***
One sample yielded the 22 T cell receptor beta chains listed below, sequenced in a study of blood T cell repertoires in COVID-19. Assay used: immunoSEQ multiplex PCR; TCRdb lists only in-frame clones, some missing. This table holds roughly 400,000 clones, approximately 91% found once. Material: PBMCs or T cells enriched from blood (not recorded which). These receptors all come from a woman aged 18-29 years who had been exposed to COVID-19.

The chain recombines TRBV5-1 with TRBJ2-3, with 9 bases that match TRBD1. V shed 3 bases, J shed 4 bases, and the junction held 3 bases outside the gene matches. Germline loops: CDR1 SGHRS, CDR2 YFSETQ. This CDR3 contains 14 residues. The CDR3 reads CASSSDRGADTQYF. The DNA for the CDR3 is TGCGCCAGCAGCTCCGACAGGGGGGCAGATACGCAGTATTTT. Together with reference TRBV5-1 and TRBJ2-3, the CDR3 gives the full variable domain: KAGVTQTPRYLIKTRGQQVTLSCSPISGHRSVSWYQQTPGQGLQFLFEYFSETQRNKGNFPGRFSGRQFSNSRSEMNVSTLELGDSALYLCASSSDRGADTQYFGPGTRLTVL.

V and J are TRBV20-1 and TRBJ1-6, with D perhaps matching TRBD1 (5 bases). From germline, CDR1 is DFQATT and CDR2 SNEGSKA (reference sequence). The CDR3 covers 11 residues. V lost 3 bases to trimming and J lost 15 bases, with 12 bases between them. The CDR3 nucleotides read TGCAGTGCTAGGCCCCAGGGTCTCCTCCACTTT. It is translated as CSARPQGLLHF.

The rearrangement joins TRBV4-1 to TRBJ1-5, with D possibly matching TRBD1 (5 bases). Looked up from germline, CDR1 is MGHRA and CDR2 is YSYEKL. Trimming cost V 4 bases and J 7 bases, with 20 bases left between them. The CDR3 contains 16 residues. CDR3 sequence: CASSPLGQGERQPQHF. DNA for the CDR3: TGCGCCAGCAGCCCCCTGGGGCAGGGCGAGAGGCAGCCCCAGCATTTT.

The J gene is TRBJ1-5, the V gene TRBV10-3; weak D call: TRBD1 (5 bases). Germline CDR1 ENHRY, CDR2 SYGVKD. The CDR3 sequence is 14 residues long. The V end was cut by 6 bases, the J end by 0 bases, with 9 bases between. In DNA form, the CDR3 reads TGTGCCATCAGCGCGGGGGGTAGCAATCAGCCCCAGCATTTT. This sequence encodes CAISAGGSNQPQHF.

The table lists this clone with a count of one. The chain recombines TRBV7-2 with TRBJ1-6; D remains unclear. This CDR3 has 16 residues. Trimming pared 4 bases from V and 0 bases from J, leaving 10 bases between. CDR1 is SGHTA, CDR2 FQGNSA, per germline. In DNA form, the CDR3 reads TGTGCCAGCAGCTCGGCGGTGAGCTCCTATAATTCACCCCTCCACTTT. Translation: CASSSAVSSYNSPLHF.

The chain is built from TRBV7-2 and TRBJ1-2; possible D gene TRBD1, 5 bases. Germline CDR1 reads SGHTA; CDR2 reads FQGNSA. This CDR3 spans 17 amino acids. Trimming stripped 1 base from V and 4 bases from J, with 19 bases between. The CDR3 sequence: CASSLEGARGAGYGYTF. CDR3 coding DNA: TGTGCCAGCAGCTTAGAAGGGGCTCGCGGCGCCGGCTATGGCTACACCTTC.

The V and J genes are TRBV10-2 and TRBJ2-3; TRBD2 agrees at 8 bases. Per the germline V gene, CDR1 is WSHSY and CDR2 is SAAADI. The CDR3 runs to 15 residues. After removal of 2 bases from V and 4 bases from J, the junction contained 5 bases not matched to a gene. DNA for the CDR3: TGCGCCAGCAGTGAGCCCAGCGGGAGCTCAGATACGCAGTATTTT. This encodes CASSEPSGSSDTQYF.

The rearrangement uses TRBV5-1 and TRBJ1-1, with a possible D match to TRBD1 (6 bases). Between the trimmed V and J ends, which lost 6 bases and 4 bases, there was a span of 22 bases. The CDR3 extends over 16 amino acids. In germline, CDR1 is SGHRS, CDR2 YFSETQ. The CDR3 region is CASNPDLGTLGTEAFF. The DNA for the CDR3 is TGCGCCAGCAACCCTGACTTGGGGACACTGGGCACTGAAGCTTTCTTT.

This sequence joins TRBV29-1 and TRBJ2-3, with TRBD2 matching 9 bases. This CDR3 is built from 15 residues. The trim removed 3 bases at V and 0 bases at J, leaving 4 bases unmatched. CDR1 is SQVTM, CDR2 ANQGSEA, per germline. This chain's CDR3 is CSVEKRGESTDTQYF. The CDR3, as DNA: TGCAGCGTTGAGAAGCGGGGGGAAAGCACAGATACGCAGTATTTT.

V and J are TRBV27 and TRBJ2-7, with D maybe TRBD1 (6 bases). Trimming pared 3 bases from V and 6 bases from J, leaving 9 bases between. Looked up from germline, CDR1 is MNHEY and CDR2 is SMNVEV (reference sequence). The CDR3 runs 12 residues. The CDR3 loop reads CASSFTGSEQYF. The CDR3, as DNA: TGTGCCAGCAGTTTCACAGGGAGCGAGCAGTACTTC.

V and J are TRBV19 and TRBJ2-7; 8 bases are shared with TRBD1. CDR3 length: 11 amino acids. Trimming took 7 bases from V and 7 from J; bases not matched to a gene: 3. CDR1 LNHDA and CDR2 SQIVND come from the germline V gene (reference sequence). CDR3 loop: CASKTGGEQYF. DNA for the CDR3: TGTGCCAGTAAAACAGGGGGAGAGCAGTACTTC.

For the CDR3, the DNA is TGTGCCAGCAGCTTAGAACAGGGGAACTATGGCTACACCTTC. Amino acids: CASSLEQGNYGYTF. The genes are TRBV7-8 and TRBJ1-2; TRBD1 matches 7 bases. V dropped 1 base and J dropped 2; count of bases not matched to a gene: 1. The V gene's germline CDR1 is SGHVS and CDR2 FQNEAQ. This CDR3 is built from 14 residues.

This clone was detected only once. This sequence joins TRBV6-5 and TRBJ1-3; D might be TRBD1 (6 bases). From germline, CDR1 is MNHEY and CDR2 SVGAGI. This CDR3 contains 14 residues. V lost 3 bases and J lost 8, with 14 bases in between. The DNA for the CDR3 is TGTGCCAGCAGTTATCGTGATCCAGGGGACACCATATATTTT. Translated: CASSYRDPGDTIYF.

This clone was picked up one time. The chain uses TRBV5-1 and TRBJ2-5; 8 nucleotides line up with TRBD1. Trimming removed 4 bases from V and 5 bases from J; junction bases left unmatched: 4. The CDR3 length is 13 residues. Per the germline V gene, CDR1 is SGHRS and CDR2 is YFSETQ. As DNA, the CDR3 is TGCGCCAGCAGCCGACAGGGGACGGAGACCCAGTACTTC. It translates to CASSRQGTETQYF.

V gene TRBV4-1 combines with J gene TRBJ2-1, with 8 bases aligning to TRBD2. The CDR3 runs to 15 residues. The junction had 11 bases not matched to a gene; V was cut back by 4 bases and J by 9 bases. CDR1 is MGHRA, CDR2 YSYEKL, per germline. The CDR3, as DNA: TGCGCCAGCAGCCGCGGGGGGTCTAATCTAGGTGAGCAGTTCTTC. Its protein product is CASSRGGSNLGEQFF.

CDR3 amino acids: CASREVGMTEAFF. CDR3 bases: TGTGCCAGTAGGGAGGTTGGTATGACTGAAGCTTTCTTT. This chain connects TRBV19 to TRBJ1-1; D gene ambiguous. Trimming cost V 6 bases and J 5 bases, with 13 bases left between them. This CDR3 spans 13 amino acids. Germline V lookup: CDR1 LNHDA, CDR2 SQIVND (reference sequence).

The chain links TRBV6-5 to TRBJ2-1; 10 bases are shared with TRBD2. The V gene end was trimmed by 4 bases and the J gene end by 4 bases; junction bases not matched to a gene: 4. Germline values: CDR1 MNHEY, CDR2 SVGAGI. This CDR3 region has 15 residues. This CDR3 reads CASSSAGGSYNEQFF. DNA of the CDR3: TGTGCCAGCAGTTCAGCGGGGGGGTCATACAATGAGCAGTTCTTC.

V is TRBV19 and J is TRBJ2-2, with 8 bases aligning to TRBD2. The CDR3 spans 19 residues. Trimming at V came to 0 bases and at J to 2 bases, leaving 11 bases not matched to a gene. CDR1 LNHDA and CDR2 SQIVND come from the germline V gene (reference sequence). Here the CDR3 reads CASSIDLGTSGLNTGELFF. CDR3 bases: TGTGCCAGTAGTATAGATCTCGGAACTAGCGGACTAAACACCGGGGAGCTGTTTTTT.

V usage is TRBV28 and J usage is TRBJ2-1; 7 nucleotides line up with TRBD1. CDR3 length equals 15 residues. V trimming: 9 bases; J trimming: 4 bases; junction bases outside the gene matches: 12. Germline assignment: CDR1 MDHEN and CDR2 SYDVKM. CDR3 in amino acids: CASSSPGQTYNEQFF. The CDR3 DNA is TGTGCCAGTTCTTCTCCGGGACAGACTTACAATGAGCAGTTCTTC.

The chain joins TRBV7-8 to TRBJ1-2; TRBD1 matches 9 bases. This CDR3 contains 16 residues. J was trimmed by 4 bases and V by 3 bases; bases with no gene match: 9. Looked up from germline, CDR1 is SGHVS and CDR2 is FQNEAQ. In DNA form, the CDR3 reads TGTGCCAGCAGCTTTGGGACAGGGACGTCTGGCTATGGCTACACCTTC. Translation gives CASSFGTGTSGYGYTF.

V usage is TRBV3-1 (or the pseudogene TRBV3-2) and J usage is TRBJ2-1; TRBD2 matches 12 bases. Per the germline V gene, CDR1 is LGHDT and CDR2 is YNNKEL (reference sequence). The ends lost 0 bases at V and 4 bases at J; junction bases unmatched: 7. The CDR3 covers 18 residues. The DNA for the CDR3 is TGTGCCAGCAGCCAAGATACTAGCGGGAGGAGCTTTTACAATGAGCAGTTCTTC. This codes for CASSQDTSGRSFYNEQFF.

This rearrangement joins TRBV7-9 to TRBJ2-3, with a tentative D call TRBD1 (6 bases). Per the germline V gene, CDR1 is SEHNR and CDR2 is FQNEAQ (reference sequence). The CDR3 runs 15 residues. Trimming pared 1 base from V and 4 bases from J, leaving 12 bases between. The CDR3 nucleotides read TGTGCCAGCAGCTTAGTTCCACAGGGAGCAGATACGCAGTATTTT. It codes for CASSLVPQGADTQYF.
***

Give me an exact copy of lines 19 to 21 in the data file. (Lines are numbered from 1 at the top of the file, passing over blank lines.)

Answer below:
V is TRBV19 and J is TRBJ2-2, with 8 bases aligning to TRBD2. The CDR3 spans 19 residues. Trimming at V came to 0 bases and at J to 2 bases, leaving 11 bases not matched to a gene. CDR1 LNHDA and CDR2 SQIVND come from the germline V gene (reference sequence). Here the CDR3 reads CASSIDLGTSGLNTGELFF. CDR3 bases: TGTGCCAGTAGTATAGATCTCGGAACTAGCGGACTAAACACCGGGGAGCTGTTTTTT.

V usage is TRBV28 and J usage is TRBJ2-1; 7 nucleotides line up with TRBD1. CDR3 length equals 15 residues. V trimming: 9 bases; J trimming: 4 bases; junction bases outside the gene matches: 12. Germline assignment: CDR1 MDHEN and CDR2 SYDVKM. CDR3 in amino acids: CASSSPGQTYNEQFF. The CDR3 DNA is TGTGCCAGTTCTTCTCCGGGACAGACTTACAATGAGCAGTTCTTC.

The chain joins TRBV7-8 to TRBJ1-2; TRBD1 matches 9 bases. This CDR3 contains 16 residues. J was trimmed by 4 bases and V by 3 bases; bases with no gene match: 9. Looked up from germline, CDR1 is SGHVS and CDR2 is FQNEAQ. In DNA form, the CDR3 reads TGTGCCAGCAGCTTTGGGACAGGGACGTCTGGCTATGGCTACACCTTC. Translation gives CASSFGTGTSGYGYTF.